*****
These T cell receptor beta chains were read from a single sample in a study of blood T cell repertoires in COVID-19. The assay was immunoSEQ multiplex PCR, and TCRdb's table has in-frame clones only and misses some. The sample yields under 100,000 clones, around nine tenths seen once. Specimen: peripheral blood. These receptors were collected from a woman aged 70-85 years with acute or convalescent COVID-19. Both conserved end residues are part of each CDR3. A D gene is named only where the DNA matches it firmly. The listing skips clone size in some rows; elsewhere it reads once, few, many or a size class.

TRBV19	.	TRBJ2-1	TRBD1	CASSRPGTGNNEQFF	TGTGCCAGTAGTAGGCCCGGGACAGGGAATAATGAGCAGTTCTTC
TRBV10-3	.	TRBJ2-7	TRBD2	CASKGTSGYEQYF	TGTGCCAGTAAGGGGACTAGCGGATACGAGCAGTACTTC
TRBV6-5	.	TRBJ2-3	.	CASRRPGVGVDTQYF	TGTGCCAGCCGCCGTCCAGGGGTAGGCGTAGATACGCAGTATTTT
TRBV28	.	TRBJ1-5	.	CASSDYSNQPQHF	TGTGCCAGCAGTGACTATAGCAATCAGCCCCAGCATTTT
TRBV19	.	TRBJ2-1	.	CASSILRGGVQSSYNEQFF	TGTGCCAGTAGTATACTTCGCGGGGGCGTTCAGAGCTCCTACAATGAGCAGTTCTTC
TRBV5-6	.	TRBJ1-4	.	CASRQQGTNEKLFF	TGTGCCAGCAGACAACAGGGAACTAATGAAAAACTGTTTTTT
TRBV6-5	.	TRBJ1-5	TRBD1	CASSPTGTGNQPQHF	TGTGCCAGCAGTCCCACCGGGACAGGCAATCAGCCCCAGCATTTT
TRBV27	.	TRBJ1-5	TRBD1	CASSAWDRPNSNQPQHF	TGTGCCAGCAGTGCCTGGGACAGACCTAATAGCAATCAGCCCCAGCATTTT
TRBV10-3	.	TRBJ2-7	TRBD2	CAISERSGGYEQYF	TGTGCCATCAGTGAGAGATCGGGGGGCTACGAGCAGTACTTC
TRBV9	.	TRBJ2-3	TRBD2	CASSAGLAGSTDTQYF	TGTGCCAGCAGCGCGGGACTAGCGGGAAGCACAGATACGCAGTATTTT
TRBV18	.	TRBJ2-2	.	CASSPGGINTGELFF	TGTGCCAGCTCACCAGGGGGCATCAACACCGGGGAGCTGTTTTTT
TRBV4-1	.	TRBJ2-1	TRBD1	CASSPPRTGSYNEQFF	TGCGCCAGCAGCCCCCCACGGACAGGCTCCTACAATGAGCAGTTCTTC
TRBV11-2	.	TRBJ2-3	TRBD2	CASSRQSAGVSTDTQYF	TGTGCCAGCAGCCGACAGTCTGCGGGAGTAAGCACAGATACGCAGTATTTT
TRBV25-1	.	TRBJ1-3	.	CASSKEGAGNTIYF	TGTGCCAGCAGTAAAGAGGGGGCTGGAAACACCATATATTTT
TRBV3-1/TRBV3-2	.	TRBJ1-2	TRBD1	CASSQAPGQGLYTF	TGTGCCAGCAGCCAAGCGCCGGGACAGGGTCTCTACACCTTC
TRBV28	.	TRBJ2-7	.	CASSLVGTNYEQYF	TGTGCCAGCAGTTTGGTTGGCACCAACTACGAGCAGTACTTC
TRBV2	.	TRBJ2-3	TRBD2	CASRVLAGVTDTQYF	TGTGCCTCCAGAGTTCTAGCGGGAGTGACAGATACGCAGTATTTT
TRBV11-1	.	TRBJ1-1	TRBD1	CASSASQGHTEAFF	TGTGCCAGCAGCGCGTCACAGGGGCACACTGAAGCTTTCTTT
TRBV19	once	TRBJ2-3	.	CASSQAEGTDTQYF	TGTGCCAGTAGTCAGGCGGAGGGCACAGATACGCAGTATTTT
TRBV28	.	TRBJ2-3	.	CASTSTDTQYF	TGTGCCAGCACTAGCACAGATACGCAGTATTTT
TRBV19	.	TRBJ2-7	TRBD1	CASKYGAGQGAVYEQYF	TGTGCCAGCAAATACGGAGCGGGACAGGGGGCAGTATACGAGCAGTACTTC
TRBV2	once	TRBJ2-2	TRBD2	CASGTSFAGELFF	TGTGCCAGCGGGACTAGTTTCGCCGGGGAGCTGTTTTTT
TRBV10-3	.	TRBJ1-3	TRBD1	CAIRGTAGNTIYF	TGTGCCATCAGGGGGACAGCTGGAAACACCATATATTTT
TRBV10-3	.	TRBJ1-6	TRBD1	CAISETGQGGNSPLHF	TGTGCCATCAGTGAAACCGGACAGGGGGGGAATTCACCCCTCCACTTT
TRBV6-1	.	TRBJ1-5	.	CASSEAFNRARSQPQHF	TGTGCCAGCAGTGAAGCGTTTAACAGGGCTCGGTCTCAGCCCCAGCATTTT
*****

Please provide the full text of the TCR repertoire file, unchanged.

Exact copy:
These T cell receptor beta chains were read from a single sample in a study of blood T cell repertoires in COVID-19. The assay was immunoSEQ multiplex PCR, and TCRdb's table has in-frame clones only and misses some. The sample yields under 100,000 clones, around nine tenths seen once. Specimen: peripheral blood. These receptors were collected from a woman aged 70-85 years with acute or convalescent COVID-19. Both conserved end residues are part of each CDR3. A D gene is named only where the DNA matches it firmly. The listing skips clone size in some rows; elsewhere it reads once, few, many or a size class.

TRBV19	.	TRBJ2-1	TRBD1	CASSRPGTGNNEQFF	TGTGCCAGTAGTAGGCCCGGGACAGGGAATAATGAGCAGTTCTTC
TRBV10-3	.	TRBJ2-7	TRBD2	CASKGTSGYEQYF	TGTGCCAGTAAGGGGACTAGCGGATACGAGCAGTACTTC
TRBV6-5	.	TRBJ2-3	.	CASRRPGVGVDTQYF	TGTGCCAGCCGCCGTCCAGGGGTAGGCGTAGATACGCAGTATTTT
TRBV28	.	TRBJ1-5	.	CASSDYSNQPQHF	TGTGCCAGCAGTGACTATAGCAATCAGCCCCAGCATTTT
TRBV19	.	TRBJ2-1	.	CASSILRGGVQSSYNEQFF	TGTGCCAGTAGTATACTTCGCGGGGGCGTTCAGAGCTCCTACAATGAGCAGTTCTTC
TRBV5-6	.	TRBJ1-4	.	CASRQQGTNEKLFF	TGTGCCAGCAGACAACAGGGAACTAATGAAAAACTGTTTTTT
TRBV6-5	.	TRBJ1-5	TRBD1	CASSPTGTGNQPQHF	TGTGCCAGCAGTCCCACCGGGACAGGCAATCAGCCCCAGCATTTT
TRBV27	.	TRBJ1-5	TRBD1	CASSAWDRPNSNQPQHF	TGTGCCAGCAGTGCCTGGGACAGACCTAATAGCAATCAGCCCCAGCATTTT
TRBV10-3	.	TRBJ2-7	TRBD2	CAISERSGGYEQYF	TGTGCCATCAGTGAGAGATCGGGGGGCTACGAGCAGTACTTC
TRBV9	.	TRBJ2-3	TRBD2	CASSAGLAGSTDTQYF	TGTGCCAGCAGCGCGGGACTAGCGGGAAGCACAGATACGCAGTATTTT
TRBV18	.	TRBJ2-2	.	CASSPGGINTGELFF	TGTGCCAGCTCACCAGGGGGCATCAACACCGGGGAGCTGTTTTTT
TRBV4-1	.	TRBJ2-1	TRBD1	CASSPPRTGSYNEQFF	TGCGCCAGCAGCCCCCCACGGACAGGCTCCTACAATGAGCAGTTCTTC
TRBV11-2	.	TRBJ2-3	TRBD2	CASSRQSAGVSTDTQYF	TGTGCCAGCAGCCGACAGTCTGCGGGAGTAAGCACAGATACGCAGTATTTT
TRBV25-1	.	TRBJ1-3	.	CASSKEGAGNTIYF	TGTGCCAGCAGTAAAGAGGGGGCTGGAAACACCATATATTTT
TRBV3-1/TRBV3-2	.	TRBJ1-2	TRBD1	CASSQAPGQGLYTF	TGTGCCAGCAGCCAAGCGCCGGGACAGGGTCTCTACACCTTC
TRBV28	.	TRBJ2-7	.	CASSLVGTNYEQYF	TGTGCCAGCAGTTTGGTTGGCACCAACTACGAGCAGTACTTC
TRBV2	.	TRBJ2-3	TRBD2	CASRVLAGVTDTQYF	TGTGCCTCCAGAGTTCTAGCGGGAGTGACAGATACGCAGTATTTT
TRBV11-1	.	TRBJ1-1	TRBD1	CASSASQGHTEAFF	TGTGCCAGCAGCGCGTCACAGGGGCACACTGAAGCTTTCTTT
TRBV19	once	TRBJ2-3	.	CASSQAEGTDTQYF	TGTGCCAGTAGTCAGGCGGAGGGCACAGATACGCAGTATTTT
TRBV28	.	TRBJ2-3	.	CASTSTDTQYF	TGTGCCAGCACTAGCACAGATACGCAGTATTTT
TRBV19	.	TRBJ2-7	TRBD1	CASKYGAGQGAVYEQYF	TGTGCCAGCAAATACGGAGCGGGACAGGGGGCAGTATACGAGCAGTACTTC
TRBV2	once	TRBJ2-2	TRBD2	CASGTSFAGELFF	TGTGCCAGCGGGACTAGTTTCGCCGGGGAGCTGTTTTTT
TRBV10-3	.	TRBJ1-3	TRBD1	CAIRGTAGNTIYF	TGTGCCATCAGGGGGACAGCTGGAAACACCATATATTTT
TRBV10-3	.	TRBJ1-6	TRBD1	CAISETGQGGNSPLHF	TGTGCCATCAGTGAAACCGGACAGGGGGGGAATTCACCCCTCCACTTT
TRBV6-1	.	TRBJ1-5	.	CASSEAFNRARSQPQHF	TGTGCCAGCAGTGAAGCGTTTAACAGGGCTCGGTCTCAGCCCCAGCATTTT